It has been found that a reduction of approximately percent in the dead volumehas been obtained with the apparatus of the present invention and this can represent a 60 percent reduction in material costs for the solution. In a normal dipping process the solution is open to the furnace until the holder is inserted into the crucible and usually the solution left after the epitaxial layers have been grown is not reusable, at least until re-processed to clean it.
The material of the crucible holder, and the support members, is selected to meet the requirements of the process, that is resistance to corrosion and avoidance of any affect on the substrate or epitaxial layer. Silica is one suitable material and platinum and carbon are others.
The invention is generally applicable to any material (element or compound) that will dissolve in a suitable solvent from which it can be recrystallized onto the surface of a suitable prepared substrate crystal.
1. III V compounds where III Ga, Al, In and V P, As, Sb
2. III V alloys e.g., Illa), IIIb), V e.g. Ga, In ,P; III Va) Vb), In ASIPPI; IIIa) IIIb), Va), Vb) Gn, In As,, P etc.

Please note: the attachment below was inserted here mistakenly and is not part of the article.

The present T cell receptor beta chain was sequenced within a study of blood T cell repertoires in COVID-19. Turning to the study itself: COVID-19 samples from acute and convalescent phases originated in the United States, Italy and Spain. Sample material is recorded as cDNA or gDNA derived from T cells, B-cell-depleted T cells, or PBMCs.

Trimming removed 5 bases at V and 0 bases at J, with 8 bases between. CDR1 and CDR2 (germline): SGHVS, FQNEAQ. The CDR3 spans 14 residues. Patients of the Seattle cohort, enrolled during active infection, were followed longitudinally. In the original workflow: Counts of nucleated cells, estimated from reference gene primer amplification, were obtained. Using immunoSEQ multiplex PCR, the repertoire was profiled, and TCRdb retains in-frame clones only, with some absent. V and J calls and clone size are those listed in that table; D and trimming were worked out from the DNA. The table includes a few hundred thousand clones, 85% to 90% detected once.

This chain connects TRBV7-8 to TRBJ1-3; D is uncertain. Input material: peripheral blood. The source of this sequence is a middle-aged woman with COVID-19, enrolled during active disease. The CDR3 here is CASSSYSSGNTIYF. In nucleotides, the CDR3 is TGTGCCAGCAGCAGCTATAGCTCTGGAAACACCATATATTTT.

3. Elemental semiconductors, e.g., Si, Ge
4. Some II VI and IV VI compounds, e.g., CdTe,
5. Oxides: Ferrites, Garnets, Transition metal oxides,
What is claimed is:
1. Apparatus for growing an epitaxial layer on one surface of each of a plurality of substrates from a saturated solution, comprising:
a holder of tubular cross-section, adapted to slide into the crucible and having a close fit therewith;
a plurality of support members adapted to be stacked in the holder one above the other, each support member recessed to contain a substrate;
a solution chamber connected to the crucible and positioned below the crucible when the apparatus is in use;